Climate change is pushing clouds higher into the atmosphere and causing them to shift towards the Earth’s poles, according to a new study.

Image credit Pexels

Image credit Pexels

A new analysis of various types of clouds records has revealed that the Earth’s clouds are being pushed higher into the atmosphere and moving towards its poles. The data points to the increase in atmospheric greenhouse gases caused by climate change as the culprit and aligns with the predictions made by previous climate models.

“What this paper brings to the table is the first credible demonstration that the cloud changes we expect from climate models and theory are currently happening,” said Joel Norris of the Scripps Institution of Oceanography at University of California San Diego and lead author of the study.

Understanding the behavior of clouds is important for climate scientists due to the unique roles that they play – in addition to cooling the planet by reflecting solar radiation, they are also responsible for trapping solar energy and heating the planet. This unique dual role is one of the biggest obstacles for climate scientists attempting to better understand how to curb global warming.

Most cloud imaging data is unreliable due to being captured by satellites designed to weather monitoring. These devices are prone to be influenced by changes in their orbit, calibration, and sensor degradation, among other factors.

Norris and his team removed these artifacts from several independent satellite records in order to get a clearer picture of cloud behavior and revealed their increasing height and movement towards the Earth’s poles.

The findings are concerning because these changes increase the absorption of solar radiation by the Earth and decrease the emission of thermal radiation to space, both of which contribute to the global warming that stems from the increase in atmospheric greenhouse gas concentrations witnessed in the recent years.

Journal Reference: Evidence for Climate Change in the Satellite Cloud Record. Published 8 July 2016. 10.1038/nature18273

NASA snaps beautiful picture of Mars as it inches over towards Earth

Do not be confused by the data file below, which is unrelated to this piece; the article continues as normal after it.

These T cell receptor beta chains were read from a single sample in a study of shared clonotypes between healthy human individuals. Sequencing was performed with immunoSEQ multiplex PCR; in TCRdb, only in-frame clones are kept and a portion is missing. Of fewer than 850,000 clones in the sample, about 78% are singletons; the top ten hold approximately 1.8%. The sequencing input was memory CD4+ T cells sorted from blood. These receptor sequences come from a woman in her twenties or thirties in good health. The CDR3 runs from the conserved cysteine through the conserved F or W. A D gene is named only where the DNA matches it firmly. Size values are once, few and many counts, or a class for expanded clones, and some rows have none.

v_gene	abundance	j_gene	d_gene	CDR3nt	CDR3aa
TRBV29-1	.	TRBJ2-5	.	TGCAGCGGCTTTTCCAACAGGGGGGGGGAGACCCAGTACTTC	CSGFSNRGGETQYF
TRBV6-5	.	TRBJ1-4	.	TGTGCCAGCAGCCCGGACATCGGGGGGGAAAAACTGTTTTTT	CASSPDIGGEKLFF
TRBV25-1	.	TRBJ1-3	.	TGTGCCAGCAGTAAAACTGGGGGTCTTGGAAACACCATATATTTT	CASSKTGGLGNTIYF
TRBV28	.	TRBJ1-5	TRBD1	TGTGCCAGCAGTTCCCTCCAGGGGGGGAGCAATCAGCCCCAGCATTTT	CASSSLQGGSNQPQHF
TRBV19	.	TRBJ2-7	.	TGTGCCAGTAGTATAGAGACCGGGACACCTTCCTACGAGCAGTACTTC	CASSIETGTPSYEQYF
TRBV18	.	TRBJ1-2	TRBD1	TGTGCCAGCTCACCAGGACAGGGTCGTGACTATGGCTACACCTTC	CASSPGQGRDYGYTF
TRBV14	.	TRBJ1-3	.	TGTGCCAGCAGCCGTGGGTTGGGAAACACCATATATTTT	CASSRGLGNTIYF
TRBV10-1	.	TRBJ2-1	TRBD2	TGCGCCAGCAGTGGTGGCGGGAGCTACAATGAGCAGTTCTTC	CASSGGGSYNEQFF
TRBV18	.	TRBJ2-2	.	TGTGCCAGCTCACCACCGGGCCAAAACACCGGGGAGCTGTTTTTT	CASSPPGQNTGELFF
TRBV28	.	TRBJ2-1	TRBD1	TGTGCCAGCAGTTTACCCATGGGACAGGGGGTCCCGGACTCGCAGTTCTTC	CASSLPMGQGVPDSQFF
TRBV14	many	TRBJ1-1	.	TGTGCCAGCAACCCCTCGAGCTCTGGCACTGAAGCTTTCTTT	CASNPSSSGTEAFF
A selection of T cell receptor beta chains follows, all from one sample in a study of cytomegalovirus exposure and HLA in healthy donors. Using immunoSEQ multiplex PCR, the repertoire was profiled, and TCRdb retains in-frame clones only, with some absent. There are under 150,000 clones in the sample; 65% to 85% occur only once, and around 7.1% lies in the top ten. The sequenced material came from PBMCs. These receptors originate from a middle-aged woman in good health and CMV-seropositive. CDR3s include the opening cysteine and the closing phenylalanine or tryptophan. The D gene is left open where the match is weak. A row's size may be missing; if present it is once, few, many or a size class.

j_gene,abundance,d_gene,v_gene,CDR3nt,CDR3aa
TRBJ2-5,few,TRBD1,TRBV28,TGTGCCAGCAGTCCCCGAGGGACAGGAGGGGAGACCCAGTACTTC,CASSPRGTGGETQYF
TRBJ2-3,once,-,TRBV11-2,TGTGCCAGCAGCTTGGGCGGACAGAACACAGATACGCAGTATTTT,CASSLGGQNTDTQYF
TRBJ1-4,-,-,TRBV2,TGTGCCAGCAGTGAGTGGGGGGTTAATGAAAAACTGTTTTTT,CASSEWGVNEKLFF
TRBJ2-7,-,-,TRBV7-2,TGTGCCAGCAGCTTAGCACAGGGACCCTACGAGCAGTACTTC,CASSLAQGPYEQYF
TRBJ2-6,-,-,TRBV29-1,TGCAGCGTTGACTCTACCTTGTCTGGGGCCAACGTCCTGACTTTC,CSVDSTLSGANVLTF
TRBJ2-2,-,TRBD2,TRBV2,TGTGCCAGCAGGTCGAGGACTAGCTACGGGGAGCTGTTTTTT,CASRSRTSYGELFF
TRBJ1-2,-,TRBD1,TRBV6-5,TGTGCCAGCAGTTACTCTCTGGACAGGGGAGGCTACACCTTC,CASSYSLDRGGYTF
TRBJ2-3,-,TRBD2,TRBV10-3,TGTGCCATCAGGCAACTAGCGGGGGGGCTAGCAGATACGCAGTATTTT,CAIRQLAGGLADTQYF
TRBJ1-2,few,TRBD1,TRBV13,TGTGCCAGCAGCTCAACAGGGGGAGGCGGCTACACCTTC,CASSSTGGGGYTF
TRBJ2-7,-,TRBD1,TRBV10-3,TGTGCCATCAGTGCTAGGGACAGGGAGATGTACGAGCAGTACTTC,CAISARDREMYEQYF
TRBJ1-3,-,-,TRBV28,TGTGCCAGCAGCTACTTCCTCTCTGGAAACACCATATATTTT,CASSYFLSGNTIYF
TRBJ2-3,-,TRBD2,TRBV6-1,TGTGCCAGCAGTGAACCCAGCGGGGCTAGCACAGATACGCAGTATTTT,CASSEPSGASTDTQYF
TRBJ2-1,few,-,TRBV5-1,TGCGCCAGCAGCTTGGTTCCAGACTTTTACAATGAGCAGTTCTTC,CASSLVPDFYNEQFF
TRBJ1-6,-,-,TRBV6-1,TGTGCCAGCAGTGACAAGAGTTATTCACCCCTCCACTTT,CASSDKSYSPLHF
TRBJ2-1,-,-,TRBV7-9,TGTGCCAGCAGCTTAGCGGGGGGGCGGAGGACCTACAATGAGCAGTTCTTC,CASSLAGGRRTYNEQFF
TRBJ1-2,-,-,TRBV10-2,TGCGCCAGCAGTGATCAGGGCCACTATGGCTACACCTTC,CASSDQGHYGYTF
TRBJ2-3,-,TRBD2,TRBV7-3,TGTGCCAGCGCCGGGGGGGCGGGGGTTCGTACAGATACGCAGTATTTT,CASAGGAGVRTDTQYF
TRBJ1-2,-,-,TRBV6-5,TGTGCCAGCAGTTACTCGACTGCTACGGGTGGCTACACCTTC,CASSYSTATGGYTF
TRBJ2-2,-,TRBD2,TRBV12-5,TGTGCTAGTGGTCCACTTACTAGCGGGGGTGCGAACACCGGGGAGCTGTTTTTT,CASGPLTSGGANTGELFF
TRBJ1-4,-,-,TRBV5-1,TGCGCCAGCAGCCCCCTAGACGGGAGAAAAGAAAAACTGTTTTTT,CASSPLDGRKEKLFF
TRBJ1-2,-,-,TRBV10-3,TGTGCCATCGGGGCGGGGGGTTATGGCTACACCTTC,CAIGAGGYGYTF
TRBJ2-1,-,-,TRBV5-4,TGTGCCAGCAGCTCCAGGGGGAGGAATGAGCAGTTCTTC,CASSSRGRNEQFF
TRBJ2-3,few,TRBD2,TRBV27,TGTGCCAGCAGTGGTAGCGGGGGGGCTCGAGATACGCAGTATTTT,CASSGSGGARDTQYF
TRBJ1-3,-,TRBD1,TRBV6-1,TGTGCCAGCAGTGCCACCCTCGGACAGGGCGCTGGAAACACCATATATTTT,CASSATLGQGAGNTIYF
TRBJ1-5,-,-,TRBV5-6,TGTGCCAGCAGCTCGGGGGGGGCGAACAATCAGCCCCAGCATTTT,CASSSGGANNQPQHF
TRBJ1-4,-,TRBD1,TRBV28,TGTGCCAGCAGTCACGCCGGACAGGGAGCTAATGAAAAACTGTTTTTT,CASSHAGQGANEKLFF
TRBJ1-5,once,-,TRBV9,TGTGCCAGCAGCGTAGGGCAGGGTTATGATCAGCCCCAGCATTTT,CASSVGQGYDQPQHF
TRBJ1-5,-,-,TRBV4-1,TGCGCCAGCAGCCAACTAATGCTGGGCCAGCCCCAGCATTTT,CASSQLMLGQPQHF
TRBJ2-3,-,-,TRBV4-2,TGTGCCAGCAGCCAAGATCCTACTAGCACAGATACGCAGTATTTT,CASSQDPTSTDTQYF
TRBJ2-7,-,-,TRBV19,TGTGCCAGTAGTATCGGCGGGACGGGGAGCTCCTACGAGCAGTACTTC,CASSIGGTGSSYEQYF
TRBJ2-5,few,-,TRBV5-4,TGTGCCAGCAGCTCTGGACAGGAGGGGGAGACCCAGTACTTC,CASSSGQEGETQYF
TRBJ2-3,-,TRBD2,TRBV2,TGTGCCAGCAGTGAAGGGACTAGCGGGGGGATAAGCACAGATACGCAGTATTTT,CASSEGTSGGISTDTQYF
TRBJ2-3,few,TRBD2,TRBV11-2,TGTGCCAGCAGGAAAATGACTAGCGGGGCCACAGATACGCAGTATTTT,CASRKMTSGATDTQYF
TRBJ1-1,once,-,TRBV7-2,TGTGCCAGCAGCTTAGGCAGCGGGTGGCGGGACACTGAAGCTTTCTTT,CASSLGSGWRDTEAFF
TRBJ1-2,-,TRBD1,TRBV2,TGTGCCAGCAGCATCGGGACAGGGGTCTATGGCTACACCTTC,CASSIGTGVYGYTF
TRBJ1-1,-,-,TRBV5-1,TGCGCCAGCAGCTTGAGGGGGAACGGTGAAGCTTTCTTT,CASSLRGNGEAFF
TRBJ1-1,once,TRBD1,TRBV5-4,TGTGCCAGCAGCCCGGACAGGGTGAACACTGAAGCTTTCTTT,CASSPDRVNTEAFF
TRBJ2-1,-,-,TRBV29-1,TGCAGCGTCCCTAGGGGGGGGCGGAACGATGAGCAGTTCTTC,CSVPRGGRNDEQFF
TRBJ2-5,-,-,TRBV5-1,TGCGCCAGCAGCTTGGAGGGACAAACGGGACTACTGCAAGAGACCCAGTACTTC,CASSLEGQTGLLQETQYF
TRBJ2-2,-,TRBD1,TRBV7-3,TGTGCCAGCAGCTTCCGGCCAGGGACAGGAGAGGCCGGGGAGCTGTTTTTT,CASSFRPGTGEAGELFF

NASA astronomers captured a beautiful image of Mars on May 12, when the planet was just 50 million miles away from Earth. Bright snow-capped polar regions and rolling clouds above the rusty landscape show that Mars is a dynamic, seasonal planet, not an inert rock barreling through space.

This picture was taken just a few days before the Mars opposition on May 22, when the red planet and the sun will be on exact opposite side of the Earth. Mars circles around the sun on an elliptical orbit, and its approaches to Earth range from 35 to 63 million miles. From now to May 30 Mars will inch in ever closer to 46.8 million miles from us — the closest this planet has been to Earth for the last 11 years. Being illuminated directly by the sun, Mars is especially photogenic and NASA used this opportunity to capture a beautiful shot of the planet.

The most eye-catching features are the thick blankets of clouds, clinging to the planet’s thin atmosphere. They can be seen covering large parts of the planet, including the southern polar cap. The western limbs are early morning clouds and haze, while the eastern part is an afternoon cloud extending for more than 1,000 miles at mid-northern latitudes. The northern polar cap is barely visible, as it’s now late summer in that hemisphere.
Mars Near 2016 Oppostion (Annotated)

The overcast Syrtis Major Planitia is an ancient shield volcano, now inactive. It was one of the first structures charted on the planet’s surface by seventeenth century observers. Huygens used this feature as a reference point to calculate the rotation speed of Mars — one day on the red planet clocking in at 24 hours and 37 minutes.

Hellas Planitia basin extends to the south of Syrtis Major. At about 1,100 miles across and nearly five miles deep, you’d think it’s a tectonic depression, but it was actually formed 3.5 billion years ago when a huge asteroid crashed into Mars. The planet had its fair share of meteorite impacts throughout the ages, as Arabia Terra can attest — this 2,800 mile upland region is dotted with craters and heavily eroded. Dry river canyons wind through the region, testament to rivers that once flowed into the large northern lowlands.

The long, dark ridges running along the equator south of Arabia Terra, are known as Sinus Sabaeus (to the east, not pictured) and Sinus Meridiani (to the west). These areas are covered by dark bedrock and sand ground down from ancient lava flows and other volcanic features. The sand is coarser and less reflective than the fine dust enveloping the planet, making them stand out.

Several NASA Mars robotic missions, including Viking 1 (1976), Mars Pathfinder (1997) and the still-operating Opportunity Mars rover have landed on the hemisphere visible in this picture. Spirit and Curiosity Mars rovers landed on the opposite side of the planet.